Early in 2016, Kizer seemed like a surefire first-round pick, but after Notre Dame's rollercoaster of a year, he may be wise to return for his senior season. He has the arm and body of a future NFL player, but his struggles indicated he might need more snaps at the college level to fully grasp the mental aspect of the game.
Mike McGlinchey, OT, junior, Notre Dame
The Irish have so much talent they earned two mentions on this list. McGlinchey, who plays left tackle for Notre Dame, will most likely be a first-round pick whenever he chooses to leave South Bend, be it this winter or next year. He's indicated he plans to return to college for a final season, and his transition from the right side of the line to the left hasn't been seamless, so another year at Notre Dame could help him firm up his draft status and secure a surefire first-round grade.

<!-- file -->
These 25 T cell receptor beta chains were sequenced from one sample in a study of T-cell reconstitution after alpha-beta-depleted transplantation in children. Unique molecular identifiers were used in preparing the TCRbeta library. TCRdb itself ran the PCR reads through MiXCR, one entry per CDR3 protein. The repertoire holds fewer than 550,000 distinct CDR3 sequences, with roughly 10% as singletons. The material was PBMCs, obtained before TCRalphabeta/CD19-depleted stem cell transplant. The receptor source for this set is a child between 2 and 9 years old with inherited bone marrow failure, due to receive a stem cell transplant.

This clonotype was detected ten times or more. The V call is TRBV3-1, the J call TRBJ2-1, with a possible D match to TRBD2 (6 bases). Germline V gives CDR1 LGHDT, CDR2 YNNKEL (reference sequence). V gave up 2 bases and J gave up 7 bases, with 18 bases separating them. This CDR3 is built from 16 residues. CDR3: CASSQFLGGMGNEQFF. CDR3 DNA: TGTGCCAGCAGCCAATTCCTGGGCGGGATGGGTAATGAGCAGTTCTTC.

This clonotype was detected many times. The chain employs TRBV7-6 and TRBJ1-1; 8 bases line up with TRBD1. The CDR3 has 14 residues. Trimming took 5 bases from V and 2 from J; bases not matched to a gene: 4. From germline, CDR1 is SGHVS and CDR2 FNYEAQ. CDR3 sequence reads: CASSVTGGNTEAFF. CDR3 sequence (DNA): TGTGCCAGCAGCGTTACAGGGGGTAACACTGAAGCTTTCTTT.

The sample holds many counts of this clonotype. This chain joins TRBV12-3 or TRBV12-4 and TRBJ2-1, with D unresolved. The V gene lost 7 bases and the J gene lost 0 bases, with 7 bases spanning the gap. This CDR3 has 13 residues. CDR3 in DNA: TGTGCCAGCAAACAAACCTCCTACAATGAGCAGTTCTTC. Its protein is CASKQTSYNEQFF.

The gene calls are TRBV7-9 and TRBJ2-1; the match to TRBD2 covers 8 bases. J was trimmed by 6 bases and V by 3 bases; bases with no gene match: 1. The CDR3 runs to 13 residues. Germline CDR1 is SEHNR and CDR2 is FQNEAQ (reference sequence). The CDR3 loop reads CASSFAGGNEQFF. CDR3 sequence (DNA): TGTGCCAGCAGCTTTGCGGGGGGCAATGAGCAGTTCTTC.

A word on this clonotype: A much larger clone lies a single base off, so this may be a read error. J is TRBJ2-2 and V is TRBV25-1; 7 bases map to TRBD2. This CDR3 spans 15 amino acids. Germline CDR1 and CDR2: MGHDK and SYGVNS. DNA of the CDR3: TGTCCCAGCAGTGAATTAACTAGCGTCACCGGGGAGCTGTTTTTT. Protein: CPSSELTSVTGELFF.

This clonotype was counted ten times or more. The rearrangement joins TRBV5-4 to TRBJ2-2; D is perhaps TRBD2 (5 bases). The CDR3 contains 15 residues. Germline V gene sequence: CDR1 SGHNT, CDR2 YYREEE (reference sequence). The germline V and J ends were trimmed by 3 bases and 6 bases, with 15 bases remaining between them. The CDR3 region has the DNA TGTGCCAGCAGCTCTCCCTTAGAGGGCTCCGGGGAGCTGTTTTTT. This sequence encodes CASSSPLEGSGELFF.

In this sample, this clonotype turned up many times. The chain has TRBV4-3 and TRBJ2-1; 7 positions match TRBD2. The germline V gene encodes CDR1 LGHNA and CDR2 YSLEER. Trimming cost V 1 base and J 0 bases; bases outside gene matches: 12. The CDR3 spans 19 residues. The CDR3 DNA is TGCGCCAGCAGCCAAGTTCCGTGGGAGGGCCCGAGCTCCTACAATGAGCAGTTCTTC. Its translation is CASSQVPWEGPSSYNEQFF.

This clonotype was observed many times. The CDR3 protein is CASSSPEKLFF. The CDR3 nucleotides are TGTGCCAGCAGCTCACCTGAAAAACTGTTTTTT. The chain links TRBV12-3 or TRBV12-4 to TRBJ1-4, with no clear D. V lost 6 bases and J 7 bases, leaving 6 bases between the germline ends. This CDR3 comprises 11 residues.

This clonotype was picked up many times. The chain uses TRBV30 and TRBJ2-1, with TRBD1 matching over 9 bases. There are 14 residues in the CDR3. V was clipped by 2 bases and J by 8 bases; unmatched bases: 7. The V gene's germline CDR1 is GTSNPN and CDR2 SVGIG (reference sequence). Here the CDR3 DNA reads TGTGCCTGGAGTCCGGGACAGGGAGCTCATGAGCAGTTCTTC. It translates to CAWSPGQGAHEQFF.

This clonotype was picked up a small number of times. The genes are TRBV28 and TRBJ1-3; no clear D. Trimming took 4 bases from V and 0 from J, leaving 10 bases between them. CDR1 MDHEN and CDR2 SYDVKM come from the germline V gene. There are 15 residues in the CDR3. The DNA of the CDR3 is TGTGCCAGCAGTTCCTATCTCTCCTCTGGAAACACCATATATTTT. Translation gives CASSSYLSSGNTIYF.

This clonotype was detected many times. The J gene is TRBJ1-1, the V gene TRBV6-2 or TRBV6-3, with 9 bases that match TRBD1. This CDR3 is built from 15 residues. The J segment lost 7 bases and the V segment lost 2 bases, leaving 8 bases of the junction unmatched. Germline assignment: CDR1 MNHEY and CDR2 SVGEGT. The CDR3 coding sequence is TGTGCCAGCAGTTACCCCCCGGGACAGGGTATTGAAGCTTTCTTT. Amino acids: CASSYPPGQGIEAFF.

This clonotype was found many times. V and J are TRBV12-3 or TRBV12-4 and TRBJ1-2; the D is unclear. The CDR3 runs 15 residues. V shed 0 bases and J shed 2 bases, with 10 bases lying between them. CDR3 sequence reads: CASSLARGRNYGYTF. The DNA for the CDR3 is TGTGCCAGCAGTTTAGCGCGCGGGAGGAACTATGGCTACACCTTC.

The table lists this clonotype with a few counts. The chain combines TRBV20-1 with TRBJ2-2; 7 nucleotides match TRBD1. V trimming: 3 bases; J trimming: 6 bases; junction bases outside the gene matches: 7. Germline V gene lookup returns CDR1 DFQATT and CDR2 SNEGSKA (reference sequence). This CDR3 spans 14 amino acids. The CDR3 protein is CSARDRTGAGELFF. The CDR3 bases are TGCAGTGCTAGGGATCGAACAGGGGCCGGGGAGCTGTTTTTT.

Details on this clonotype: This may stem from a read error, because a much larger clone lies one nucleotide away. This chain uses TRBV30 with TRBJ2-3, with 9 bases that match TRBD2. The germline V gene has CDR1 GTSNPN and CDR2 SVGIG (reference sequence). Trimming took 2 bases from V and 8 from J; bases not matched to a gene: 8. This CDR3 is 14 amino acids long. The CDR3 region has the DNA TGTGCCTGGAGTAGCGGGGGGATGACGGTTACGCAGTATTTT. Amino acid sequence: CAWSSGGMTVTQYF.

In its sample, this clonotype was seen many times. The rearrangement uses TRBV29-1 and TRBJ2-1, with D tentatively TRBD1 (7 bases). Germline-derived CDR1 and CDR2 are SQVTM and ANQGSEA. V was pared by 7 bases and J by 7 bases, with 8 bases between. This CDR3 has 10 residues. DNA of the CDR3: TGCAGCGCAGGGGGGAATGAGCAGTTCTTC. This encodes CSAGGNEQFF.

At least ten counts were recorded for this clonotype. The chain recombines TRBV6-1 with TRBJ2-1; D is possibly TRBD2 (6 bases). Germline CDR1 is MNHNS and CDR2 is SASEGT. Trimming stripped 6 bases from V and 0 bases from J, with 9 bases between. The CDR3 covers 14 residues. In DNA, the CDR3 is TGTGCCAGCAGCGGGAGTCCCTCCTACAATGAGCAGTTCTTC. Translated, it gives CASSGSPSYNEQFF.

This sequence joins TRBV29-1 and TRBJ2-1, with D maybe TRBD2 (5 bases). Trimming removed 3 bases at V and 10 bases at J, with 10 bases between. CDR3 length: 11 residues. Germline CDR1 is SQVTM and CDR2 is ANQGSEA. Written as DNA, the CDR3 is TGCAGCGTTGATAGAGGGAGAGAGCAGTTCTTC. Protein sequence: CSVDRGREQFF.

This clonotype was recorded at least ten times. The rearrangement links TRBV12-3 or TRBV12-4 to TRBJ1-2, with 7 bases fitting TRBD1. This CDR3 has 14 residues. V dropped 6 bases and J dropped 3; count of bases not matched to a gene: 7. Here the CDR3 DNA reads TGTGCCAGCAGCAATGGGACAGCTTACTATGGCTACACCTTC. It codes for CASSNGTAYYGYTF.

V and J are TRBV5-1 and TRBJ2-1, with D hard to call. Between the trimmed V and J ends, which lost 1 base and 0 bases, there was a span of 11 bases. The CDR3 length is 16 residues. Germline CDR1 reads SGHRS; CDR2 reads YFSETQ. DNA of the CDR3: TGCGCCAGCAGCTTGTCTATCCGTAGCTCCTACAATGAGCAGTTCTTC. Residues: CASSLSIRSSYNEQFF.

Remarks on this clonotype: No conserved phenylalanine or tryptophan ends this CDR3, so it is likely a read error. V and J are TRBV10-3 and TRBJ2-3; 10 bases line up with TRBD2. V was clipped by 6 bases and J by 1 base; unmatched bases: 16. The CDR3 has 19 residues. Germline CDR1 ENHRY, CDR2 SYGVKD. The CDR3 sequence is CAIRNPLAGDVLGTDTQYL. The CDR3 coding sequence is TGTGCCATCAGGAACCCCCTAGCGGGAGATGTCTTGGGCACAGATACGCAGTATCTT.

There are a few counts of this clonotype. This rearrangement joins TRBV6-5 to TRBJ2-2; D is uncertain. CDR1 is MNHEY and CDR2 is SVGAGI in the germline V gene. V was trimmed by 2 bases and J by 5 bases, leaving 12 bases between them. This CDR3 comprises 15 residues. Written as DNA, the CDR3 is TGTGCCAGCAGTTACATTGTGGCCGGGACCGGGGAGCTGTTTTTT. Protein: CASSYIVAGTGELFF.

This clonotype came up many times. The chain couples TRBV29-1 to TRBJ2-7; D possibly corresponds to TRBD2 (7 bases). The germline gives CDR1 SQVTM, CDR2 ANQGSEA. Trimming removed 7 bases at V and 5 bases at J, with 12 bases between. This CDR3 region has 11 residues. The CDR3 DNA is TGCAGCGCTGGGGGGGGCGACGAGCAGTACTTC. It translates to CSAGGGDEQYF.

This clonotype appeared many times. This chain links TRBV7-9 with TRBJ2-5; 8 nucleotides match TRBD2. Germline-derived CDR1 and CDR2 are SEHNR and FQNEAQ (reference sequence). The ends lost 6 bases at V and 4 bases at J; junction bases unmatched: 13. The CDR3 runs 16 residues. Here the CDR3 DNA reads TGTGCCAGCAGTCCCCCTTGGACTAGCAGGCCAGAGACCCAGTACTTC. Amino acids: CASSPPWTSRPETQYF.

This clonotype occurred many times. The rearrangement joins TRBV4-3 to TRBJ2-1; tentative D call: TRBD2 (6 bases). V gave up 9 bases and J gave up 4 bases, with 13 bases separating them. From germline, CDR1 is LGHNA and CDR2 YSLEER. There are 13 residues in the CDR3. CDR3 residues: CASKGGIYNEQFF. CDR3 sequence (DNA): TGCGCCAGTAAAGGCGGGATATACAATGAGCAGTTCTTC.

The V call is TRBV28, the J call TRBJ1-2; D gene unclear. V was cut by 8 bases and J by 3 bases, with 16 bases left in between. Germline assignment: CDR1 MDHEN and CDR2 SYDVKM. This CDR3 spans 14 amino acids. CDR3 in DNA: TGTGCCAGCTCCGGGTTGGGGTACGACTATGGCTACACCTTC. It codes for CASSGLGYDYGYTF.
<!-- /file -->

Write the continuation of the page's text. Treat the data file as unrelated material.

Aaron Jones, RB, junior, UTEP
Jones gained 1,827 yards this season for UTEP, good for third-best among FBS running backs. His 7.7 yards per carry are the most among all rushers who amassed more than 1,500 yards this season, and only six players scored more rushing touchdowns than he. Of course, it was all done on a smaller stage—UTEP's toughest opponents were Texas, Southern Miss and Rice, and the Miners finished 4–8—but the season Jones put together led him to ask the NFL College Advisory Committee for a draft grade.
Jones missed most of last season with an ankle injury, earning a medical redshirt, and as a sophomore in 2014, he rushed for 1,374 yards, averaging 9.8 yards a carry, making this season anything but an aberration. At 5' 10" and 205 lbs., he is slight but plays fearlessly and seems to find holes that aren't evident until he's through them. He also plays with his twin brother, Alvin Jones, who's listed at an inch taller and 10 pounds heavier than his brother and is one of UTEP's starting linebackers.